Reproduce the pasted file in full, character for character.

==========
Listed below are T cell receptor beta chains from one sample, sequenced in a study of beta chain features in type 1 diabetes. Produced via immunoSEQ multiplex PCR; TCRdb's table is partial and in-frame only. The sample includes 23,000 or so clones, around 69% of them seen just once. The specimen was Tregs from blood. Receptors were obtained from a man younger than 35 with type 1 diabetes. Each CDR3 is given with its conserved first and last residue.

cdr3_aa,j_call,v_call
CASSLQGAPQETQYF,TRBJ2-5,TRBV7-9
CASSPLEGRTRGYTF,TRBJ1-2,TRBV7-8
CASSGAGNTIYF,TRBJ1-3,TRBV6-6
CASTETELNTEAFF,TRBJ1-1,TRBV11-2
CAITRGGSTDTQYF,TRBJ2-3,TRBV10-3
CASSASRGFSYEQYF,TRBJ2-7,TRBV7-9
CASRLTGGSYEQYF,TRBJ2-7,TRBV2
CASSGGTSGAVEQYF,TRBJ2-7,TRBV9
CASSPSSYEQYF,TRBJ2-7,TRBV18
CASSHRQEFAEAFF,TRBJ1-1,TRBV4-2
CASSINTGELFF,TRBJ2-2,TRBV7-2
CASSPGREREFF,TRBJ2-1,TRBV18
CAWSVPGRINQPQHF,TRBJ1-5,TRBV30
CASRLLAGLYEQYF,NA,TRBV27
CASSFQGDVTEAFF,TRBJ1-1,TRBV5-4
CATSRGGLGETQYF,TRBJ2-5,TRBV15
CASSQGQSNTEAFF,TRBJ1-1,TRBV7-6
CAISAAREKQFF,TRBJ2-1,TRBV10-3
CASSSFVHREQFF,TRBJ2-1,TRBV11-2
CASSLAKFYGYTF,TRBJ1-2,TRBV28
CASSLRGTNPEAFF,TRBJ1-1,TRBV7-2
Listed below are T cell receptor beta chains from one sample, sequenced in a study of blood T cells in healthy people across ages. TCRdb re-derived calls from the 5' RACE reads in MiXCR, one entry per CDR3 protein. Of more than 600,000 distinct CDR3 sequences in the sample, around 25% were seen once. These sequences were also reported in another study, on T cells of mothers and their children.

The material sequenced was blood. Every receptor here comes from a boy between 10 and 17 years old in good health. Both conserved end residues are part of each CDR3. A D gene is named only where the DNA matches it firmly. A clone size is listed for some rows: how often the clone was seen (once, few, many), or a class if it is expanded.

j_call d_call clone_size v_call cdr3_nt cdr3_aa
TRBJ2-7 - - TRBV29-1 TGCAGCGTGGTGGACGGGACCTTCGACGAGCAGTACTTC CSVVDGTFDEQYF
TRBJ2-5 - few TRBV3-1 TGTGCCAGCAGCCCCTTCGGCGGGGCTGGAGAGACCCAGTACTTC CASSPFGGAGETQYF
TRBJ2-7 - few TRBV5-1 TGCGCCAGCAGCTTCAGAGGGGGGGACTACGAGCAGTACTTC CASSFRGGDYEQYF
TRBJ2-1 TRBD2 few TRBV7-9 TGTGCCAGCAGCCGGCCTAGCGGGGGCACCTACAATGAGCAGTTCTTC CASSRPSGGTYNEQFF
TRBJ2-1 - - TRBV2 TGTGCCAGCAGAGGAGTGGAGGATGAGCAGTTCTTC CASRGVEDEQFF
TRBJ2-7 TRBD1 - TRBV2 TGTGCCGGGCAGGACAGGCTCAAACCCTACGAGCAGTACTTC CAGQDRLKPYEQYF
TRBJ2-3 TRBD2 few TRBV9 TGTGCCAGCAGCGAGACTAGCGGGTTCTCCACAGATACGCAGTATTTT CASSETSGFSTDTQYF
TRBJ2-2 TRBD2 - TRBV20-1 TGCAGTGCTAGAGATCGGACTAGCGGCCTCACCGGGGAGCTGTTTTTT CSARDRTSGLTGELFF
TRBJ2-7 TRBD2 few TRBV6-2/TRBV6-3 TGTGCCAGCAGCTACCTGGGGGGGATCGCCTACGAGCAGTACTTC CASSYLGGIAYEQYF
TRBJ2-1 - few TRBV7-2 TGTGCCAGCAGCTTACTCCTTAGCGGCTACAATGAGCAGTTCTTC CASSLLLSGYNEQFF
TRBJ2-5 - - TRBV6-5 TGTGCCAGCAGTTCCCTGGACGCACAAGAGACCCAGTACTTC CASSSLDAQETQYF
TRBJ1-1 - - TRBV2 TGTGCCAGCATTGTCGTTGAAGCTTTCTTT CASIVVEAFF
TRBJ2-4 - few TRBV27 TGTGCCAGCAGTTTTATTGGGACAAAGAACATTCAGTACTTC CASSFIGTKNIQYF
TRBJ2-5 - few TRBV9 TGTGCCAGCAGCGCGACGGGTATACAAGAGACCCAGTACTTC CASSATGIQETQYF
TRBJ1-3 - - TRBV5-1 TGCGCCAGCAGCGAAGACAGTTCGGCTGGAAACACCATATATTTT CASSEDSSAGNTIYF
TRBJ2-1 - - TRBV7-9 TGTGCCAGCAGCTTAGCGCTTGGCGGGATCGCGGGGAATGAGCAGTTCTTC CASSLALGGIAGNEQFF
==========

Listed below are T cell receptor beta chains from one sample, sequenced in a study of beta chain features in type 1 diabetes. Produced via immunoSEQ multiplex PCR; TCRdb's table is partial and in-frame only. The sample includes 23,000 or so clones, around 69% of them seen just once. The specimen was Tregs from blood. Receptors were obtained from a man younger than 35 with type 1 diabetes. Each CDR3 is given with its conserved first and last residue.

cdr3_aa,j_call,v_call
CASSLQGAPQETQYF,TRBJ2-5,TRBV7-9
CASSPLEGRTRGYTF,TRBJ1-2,TRBV7-8
CASSGAGNTIYF,TRBJ1-3,TRBV6-6
CASTETELNTEAFF,TRBJ1-1,TRBV11-2
CAITRGGSTDTQYF,TRBJ2-3,TRBV10-3
CASSASRGFSYEQYF,TRBJ2-7,TRBV7-9
CASRLTGGSYEQYF,TRBJ2-7,TRBV2
CASSGGTSGAVEQYF,TRBJ2-7,TRBV9
CASSPSSYEQYF,TRBJ2-7,TRBV18
CASSHRQEFAEAFF,TRBJ1-1,TRBV4-2
CASSINTGELFF,TRBJ2-2,TRBV7-2
CASSPGREREFF,TRBJ2-1,TRBV18
CAWSVPGRINQPQHF,TRBJ1-5,TRBV30
CASRLLAGLYEQYF,NA,TRBV27
CASSFQGDVTEAFF,TRBJ1-1,TRBV5-4
CATSRGGLGETQYF,TRBJ2-5,TRBV15
CASSQGQSNTEAFF,TRBJ1-1,TRBV7-6
CAISAAREKQFF,TRBJ2-1,TRBV10-3
CASSSFVHREQFF,TRBJ2-1,TRBV11-2
CASSLAKFYGYTF,TRBJ1-2,TRBV28
CASSLRGTNPEAFF,TRBJ1-1,TRBV7-2
Listed below are T cell receptor beta chains from one sample, sequenced in a study of blood T cells in healthy people across ages. TCRdb re-derived calls from the 5' RACE reads in MiXCR, one entry per CDR3 protein. Of more than 600,000 distinct CDR3 sequences in the sample, around 25% were seen once. These sequences were also reported in another study, on T cells of mothers and their children.

The material sequenced was blood. Every receptor here comes from a boy between 10 and 17 years old in good health. Both conserved end residues are part of each CDR3. A D gene is named only where the DNA matches it firmly. A clone size is listed for some rows: how often the clone was seen (once, few, many), or a class if it is expanded.

j_call d_call clone_size v_call cdr3_nt cdr3_aa
TRBJ2-7 - - TRBV29-1 TGCAGCGTGGTGGACGGGACCTTCGACGAGCAGTACTTC CSVVDGTFDEQYF
TRBJ2-5 - few TRBV3-1 TGTGCCAGCAGCCCCTTCGGCGGGGCTGGAGAGACCCAGTACTTC CASSPFGGAGETQYF
TRBJ2-7 - few TRBV5-1 TGCGCCAGCAGCTTCAGAGGGGGGGACTACGAGCAGTACTTC CASSFRGGDYEQYF
TRBJ2-1 TRBD2 few TRBV7-9 TGTGCCAGCAGCCGGCCTAGCGGGGGCACCTACAATGAGCAGTTCTTC CASSRPSGGTYNEQFF
TRBJ2-1 - - TRBV2 TGTGCCAGCAGAGGAGTGGAGGATGAGCAGTTCTTC CASRGVEDEQFF
TRBJ2-7 TRBD1 - TRBV2 TGTGCCGGGCAGGACAGGCTCAAACCCTACGAGCAGTACTTC CAGQDRLKPYEQYF
TRBJ2-3 TRBD2 few TRBV9 TGTGCCAGCAGCGAGACTAGCGGGTTCTCCACAGATACGCAGTATTTT CASSETSGFSTDTQYF
TRBJ2-2 TRBD2 - TRBV20-1 TGCAGTGCTAGAGATCGGACTAGCGGCCTCACCGGGGAGCTGTTTTTT CSARDRTSGLTGELFF
TRBJ2-7 TRBD2 few TRBV6-2/TRBV6-3 TGTGCCAGCAGCTACCTGGGGGGGATCGCCTACGAGCAGTACTTC CASSYLGGIAYEQYF
TRBJ2-1 - few TRBV7-2 TGTGCCAGCAGCTTACTCCTTAGCGGCTACAATGAGCAGTTCTTC CASSLLLSGYNEQFF
TRBJ2-5 - - TRBV6-5 TGTGCCAGCAGTTCCCTGGACGCACAAGAGACCCAGTACTTC CASSSLDAQETQYF
TRBJ1-1 - - TRBV2 TGTGCCAGCATTGTCGTTGAAGCTTTCTTT CASIVVEAFF
TRBJ2-4 - few TRBV27 TGTGCCAGCAGTTTTATTGGGACAAAGAACATTCAGTACTTC CASSFIGTKNIQYF
TRBJ2-5 - few TRBV9 TGTGCCAGCAGCGCGACGGGTATACAAGAGACCCAGTACTTC CASSATGIQETQYF
TRBJ1-3 - - TRBV5-1 TGCGCCAGCAGCGAAGACAGTTCGGCTGGAAACACCATATATTTT CASSEDSSAGNTIYF
TRBJ2-1 - - TRBV7-9 TGTGCCAGCAGCTTAGCGCTTGGCGGGATCGCGGGGAATGAGCAGTTCTTC CASSLALGGIAGNEQFF